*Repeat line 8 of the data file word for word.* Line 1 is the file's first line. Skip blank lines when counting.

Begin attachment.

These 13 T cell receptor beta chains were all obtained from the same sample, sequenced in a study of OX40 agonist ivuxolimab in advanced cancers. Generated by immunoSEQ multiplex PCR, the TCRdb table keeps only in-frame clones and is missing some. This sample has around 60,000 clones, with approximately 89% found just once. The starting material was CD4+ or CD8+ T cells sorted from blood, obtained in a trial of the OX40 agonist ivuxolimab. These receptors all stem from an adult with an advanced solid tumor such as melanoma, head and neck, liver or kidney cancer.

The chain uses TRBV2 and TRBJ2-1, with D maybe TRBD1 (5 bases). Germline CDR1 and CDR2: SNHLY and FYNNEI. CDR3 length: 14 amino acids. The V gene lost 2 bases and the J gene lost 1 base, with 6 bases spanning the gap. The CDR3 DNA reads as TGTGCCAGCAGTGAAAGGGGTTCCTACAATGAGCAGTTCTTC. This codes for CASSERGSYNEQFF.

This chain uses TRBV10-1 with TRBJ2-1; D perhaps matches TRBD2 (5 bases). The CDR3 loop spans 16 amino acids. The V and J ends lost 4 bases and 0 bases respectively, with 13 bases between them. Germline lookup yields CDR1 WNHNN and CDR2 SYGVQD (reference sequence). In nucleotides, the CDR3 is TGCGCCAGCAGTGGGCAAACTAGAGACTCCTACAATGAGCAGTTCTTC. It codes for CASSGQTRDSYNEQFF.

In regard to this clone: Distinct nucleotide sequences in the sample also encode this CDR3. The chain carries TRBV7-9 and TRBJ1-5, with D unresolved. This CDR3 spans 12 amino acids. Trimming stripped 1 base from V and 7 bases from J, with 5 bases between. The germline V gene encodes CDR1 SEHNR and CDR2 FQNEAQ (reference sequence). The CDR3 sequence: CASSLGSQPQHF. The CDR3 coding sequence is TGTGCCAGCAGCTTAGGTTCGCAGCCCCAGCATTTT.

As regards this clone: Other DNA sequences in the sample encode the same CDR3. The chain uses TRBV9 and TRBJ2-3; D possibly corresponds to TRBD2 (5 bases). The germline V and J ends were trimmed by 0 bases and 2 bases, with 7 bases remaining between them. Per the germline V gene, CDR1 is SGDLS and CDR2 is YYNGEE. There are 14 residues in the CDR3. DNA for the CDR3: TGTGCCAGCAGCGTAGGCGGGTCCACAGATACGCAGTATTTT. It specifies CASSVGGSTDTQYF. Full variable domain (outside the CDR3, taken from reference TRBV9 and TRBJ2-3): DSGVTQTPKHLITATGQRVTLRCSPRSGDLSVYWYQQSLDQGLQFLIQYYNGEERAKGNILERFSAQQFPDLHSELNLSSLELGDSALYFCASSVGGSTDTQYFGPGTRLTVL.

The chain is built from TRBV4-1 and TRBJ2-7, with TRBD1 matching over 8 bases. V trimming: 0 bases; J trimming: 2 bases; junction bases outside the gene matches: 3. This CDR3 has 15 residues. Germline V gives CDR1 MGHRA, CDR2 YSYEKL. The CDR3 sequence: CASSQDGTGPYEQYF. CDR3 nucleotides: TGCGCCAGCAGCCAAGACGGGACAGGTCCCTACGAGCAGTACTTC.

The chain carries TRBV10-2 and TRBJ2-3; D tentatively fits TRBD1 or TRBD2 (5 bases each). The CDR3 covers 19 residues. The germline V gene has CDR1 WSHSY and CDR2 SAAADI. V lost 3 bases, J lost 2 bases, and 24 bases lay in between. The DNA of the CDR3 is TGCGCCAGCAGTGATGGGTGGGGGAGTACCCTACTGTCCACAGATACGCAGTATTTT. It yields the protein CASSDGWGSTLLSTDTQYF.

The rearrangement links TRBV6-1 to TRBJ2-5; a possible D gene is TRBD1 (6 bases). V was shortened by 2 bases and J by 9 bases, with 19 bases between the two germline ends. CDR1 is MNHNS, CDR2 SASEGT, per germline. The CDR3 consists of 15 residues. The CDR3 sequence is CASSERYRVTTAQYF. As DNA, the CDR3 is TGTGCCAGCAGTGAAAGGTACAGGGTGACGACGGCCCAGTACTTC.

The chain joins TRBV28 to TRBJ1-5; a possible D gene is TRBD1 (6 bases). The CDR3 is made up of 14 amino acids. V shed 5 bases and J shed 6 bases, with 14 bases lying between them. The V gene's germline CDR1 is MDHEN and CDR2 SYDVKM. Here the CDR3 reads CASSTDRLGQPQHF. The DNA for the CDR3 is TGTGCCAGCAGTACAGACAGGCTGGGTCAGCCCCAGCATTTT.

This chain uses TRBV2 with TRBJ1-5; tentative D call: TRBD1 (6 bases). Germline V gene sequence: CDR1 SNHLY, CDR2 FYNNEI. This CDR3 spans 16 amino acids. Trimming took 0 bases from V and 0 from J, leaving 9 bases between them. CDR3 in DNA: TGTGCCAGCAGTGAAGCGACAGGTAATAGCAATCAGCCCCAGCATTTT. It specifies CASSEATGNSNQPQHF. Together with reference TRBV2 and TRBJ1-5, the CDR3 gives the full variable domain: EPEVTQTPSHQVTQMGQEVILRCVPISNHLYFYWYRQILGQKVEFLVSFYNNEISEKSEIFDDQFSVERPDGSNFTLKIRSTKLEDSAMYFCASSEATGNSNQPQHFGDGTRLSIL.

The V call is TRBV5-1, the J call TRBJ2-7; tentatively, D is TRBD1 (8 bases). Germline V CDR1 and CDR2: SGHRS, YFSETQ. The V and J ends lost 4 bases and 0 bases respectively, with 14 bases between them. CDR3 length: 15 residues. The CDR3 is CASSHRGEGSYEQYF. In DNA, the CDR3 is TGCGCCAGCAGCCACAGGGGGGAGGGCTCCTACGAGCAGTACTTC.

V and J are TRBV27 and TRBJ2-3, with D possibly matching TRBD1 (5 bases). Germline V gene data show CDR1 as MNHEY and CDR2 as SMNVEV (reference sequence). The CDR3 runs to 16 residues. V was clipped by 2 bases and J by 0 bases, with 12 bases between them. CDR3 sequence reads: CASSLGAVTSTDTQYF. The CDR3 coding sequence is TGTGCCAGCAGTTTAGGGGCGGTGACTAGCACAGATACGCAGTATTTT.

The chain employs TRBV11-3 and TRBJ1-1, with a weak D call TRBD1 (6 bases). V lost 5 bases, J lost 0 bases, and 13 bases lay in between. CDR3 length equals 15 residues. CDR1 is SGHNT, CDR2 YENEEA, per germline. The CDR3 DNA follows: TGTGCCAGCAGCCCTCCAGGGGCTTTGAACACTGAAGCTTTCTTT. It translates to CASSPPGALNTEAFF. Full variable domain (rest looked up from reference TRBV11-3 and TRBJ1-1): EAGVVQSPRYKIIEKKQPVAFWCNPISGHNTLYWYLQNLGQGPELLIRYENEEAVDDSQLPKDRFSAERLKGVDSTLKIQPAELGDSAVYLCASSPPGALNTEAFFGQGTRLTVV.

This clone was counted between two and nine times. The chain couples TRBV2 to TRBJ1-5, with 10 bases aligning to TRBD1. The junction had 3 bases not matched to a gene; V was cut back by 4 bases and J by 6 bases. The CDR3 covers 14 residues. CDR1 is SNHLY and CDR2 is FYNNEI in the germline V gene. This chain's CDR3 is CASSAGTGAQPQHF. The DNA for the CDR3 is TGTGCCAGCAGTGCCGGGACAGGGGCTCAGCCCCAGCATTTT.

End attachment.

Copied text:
The rearrangement links TRBV6-1 to TRBJ2-5; a possible D gene is TRBD1 (6 bases). V was shortened by 2 bases and J by 9 bases, with 19 bases between the two germline ends. CDR1 is MNHNS, CDR2 SASEGT, per germline. The CDR3 consists of 15 residues. The CDR3 sequence is CASSERYRVTTAQYF. As DNA, the CDR3 is TGTGCCAGCAGTGAAAGGTACAGGGTGACGACGGCCCAGTACTTC.